“Asanka,” sneered Emma’s landlord, his bony frame planted in front of the staircase that led to her apartment. It was dawn and she had just returned from walking with her friend, Martin, to the bus stop. He had tutored her throughout the night, in preparation for the entrance exam that she would take in a week’s time, and she had felt obligated to see him off afterward. But now as she stared into her landlord’s rheumy eyes, she wished she had stayed indoors.
“Drinks,” Muzzie says. “You, me, and Chen—a celebration in Dizzy’s memory. Not a drinking party.” He won’t go that far with it—but Kev knows that though he never went to college, never set foot in a frat house, Muzzie holds a pretty clear definition of what a drinking party entails: keg stands and beer pong and at least twenty women. Though it’s his first night back in Pennsylvania after almost ten years, he knows every note Muzzie’s going to play before he ever plays them.
“Who was it who decided on where Tallahassee should be?” Toby asks questions, and we laugh a lot. Stupid things really. But it makes you think, and it helps to pass the time. He takes the money when people pump their gas, and I do most of the other things, like brake jobs, tires, and shocks. Mostly minor repairs, quick jobs that get a good price for the boss.
When I pick Kirti up from the bus station, I don’t want to look at her all at once. It’s been years since I’ve seen her last and I want to take her in piece by piece. I look at her brown arms that hug her dirty yellow backpack to her chest, a pose too childish for her twenty-three years. Her elbows are so dark they’re nearly purple, from the bunching of her skin. Her right ear has a ring pierced through the top of it, like a goat’s.
Heejoung took the job as a flight attendant because she wanted to see the world. It has been three years. She has seen the world. Its major cities have blurred together. Bangkok’s floating paper lanterns are superimposed onto Singapore’s harbor. She calls this place Hong Kong—no, she calls it HKG. Her life becomes simple. An abbreviation of life. There is night and there is day, there is sky and there is earth, and earth, in the day, is a runway imprisoned by razor-crowned fences.
The women waited for Olivia. Perched on their lawn chairs beneath the dogwood, which blossomed in leathery white bursts, Nel thought they looked more like they were waiting for their youth. Leanne had slathered on so much foundation she resembled an overripe tangerine, and Connie stank of French perfume. Nel regretted wearing new capris. The white pants had looked effortless on the pretty, child-like model in the catalogue, but they hung limply from her own middle-aged waist. What would Kevin call them if he walked into the backyard now? A gaggle, she thought. A gaggle of women, hoping for some mid-afternoon miracle that would transform them from mere sacks of marriages and motherhood into pristine girls again.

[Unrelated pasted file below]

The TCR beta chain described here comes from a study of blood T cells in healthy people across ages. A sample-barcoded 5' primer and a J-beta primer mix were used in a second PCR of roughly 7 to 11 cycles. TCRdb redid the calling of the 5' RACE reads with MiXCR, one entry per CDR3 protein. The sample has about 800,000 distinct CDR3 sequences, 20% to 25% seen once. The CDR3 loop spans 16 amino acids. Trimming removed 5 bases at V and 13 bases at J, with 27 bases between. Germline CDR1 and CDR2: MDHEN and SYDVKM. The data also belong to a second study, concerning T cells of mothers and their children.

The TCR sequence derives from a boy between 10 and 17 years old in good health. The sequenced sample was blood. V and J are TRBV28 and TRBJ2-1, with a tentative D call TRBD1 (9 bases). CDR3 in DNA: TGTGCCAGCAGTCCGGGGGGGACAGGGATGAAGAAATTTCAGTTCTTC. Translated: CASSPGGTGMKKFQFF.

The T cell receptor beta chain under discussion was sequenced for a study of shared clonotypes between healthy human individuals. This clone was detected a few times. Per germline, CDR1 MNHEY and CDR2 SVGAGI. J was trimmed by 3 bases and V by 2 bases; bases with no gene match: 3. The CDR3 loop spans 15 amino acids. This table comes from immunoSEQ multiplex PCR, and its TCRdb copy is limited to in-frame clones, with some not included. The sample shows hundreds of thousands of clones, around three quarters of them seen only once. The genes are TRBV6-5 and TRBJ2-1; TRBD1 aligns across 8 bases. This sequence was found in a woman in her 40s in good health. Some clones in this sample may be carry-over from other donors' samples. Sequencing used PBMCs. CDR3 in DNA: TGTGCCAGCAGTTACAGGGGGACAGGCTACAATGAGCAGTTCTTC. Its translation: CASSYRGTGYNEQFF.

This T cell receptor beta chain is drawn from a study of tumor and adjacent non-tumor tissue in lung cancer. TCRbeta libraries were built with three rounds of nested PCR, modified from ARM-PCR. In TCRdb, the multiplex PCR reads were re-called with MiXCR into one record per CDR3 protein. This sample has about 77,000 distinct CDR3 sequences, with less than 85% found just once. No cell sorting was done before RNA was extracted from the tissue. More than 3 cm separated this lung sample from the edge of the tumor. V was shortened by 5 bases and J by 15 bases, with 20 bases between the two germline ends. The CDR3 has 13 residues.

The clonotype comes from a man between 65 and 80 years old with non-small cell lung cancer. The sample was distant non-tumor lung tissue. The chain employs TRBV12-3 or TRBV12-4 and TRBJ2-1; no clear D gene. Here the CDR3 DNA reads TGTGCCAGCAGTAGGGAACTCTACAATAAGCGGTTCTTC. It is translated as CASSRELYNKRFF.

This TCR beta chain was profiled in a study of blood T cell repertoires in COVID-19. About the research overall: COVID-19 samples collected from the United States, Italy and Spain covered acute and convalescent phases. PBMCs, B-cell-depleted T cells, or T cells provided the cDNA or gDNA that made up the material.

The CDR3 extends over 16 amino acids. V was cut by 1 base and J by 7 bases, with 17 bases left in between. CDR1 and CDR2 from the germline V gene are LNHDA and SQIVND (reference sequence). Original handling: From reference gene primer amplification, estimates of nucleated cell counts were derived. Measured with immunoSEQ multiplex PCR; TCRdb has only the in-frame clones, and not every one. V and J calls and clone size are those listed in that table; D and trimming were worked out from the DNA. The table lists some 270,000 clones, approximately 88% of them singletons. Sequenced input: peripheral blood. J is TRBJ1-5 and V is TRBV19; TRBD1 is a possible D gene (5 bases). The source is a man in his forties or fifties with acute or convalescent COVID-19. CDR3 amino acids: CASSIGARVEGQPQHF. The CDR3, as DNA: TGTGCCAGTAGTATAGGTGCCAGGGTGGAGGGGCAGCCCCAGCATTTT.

Milena always reminded me of a backdrop to a bleak landscape, a woman unlikely to arouse much conscious consideration, though she hovered around like an uncertain but inescapable future punishment. She popped in and out of our lives at random, insignificant moments. There was, for instance, that typically drab October afternoon in Frankfurt.
For the last hundred miles, Brooks’ ten-year-old son, Adler, had been yelling profanities out the window. It started during a break from driving. To stretch their legs they jogged down a rural road along the wire fence separating the pavement from endless rolling hills of grazing land.
For a week in the middle of March, Paul Haberman felt increasingly out of sorts. Not much appetite, lousy sleep. In meetings he’d find himself absently chewing a knuckle. When the phone rang after nine at night, he braced for calamity. The wind blew hard against his bedroom window, and he imagined his neighbor’s oak tipping onto the roof. Lying in bed, with Cynthia huffing peacefully beside him, he asked himself what could be the matter and then did his best to answer. Maybe he’d been working too hard. Maybe he was troubled by the state of the world.
The first time with Dean, I was on a couch and he knelt beside me on the floor. He parted my lips with two fingers and slid them into my mouth. Something moved inside, a snake in a basket. He ran his fingers along the edges of my teeth and pushed them open. His fingers were salty. It was unpleasant.
He pushed my teeth father apart, inserting a third finger. I wanted to laugh. In and out the fingers slid. I closed my mouth. He pushed my teeth open. He was a swimmer.
With every mile Johnny drives, Lester Cronin is closer to dead. Nobody knows this yet but me. Nobody ever talks about what happened to Grandpa Eddie anymore, like the whole family just forgot all about it. But I never will. The last four years, my whole time in the Army, I’ve been planning and working toward revenge, waiting for the chance to set things right. Once I finish off Lester, I’ll go to college on the G.I. Bill—move on and live a respectable life. I’m just coming home to take care of business first.
That Janet Williams hadn’t liked children all that much she blamed on the boy’s mother. Children annoyed her, frankly—all that incessant energy, the enthusiasm for obnoxious music and inedible food, their general and relentless neediness. When pressed, however, she would admit there was something special about this one, this Danny, her five-year-old grandson. On that day—that god-awful day—he’d mostly amused himself, trying out all of the chairs in the living room, plopping himself on the new loveseat and scootching his little bottom around, testing it for comfort, twisting his face around like a bad actor portraying a food critic. Goldilocks with nappy hair.